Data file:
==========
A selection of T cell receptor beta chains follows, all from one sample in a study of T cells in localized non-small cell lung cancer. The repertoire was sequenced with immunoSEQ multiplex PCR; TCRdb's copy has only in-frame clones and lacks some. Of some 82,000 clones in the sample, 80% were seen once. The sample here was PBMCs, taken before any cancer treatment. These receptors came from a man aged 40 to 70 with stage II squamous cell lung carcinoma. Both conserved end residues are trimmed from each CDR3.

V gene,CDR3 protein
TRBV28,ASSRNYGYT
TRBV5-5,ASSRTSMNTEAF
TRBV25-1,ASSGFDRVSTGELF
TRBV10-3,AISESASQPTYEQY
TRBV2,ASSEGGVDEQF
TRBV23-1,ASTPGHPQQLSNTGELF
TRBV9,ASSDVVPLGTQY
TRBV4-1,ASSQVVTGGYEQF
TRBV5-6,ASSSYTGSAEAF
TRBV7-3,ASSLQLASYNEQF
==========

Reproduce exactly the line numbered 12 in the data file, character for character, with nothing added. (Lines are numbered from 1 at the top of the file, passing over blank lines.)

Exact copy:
TRBV7-3,ASSLQLASYNEQF